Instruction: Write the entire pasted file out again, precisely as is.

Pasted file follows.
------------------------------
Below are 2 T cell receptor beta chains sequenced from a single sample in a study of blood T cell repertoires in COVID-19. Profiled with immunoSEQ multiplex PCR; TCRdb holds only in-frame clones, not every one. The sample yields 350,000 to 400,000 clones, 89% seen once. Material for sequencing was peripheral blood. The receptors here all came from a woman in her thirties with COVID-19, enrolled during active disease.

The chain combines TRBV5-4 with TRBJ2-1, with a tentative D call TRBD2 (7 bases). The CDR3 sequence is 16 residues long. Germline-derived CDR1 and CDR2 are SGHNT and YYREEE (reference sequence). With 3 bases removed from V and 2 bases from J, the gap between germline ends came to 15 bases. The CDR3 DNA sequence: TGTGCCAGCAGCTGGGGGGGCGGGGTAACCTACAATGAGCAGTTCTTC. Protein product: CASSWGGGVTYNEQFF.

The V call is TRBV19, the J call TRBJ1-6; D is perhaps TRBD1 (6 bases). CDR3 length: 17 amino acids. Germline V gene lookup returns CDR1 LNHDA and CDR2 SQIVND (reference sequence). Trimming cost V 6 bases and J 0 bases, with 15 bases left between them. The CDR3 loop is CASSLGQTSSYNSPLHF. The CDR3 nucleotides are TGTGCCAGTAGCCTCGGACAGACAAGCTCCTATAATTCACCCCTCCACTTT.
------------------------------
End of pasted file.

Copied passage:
Below are 2 T cell receptor beta chains sequenced from a single sample in a study of blood T cell repertoires in COVID-19. Profiled with immunoSEQ multiplex PCR; TCRdb holds only in-frame clones, not every one. The sample yields 350,000 to 400,000 clones, 89% seen once. Material for sequencing was peripheral blood. The receptors here all came from a woman in her thirties with COVID-19, enrolled during active disease.

The chain combines TRBV5-4 with TRBJ2-1, with a tentative D call TRBD2 (7 bases). The CDR3 sequence is 16 residues long. Germline-derived CDR1 and CDR2 are SGHNT and YYREEE (reference sequence). With 3 bases removed from V and 2 bases from J, the gap between germline ends came to 15 bases. The CDR3 DNA sequence: TGTGCCAGCAGCTGGGGGGGCGGGGTAACCTACAATGAGCAGTTCTTC. Protein product: CASSWGGGVTYNEQFF.

The V call is TRBV19, the J call TRBJ1-6; D is perhaps TRBD1 (6 bases). CDR3 length: 17 amino acids. Germline V gene lookup returns CDR1 LNHDA and CDR2 SQIVND (reference sequence). Trimming cost V 6 bases and J 0 bases, with 15 bases left between them. The CDR3 loop is CASSLGQTSSYNSPLHF. The CDR3 nucleotides are TGTGCCAGTAGCCTCGGACAGACAAGCTCCTATAATTCACCCCTCCACTTT.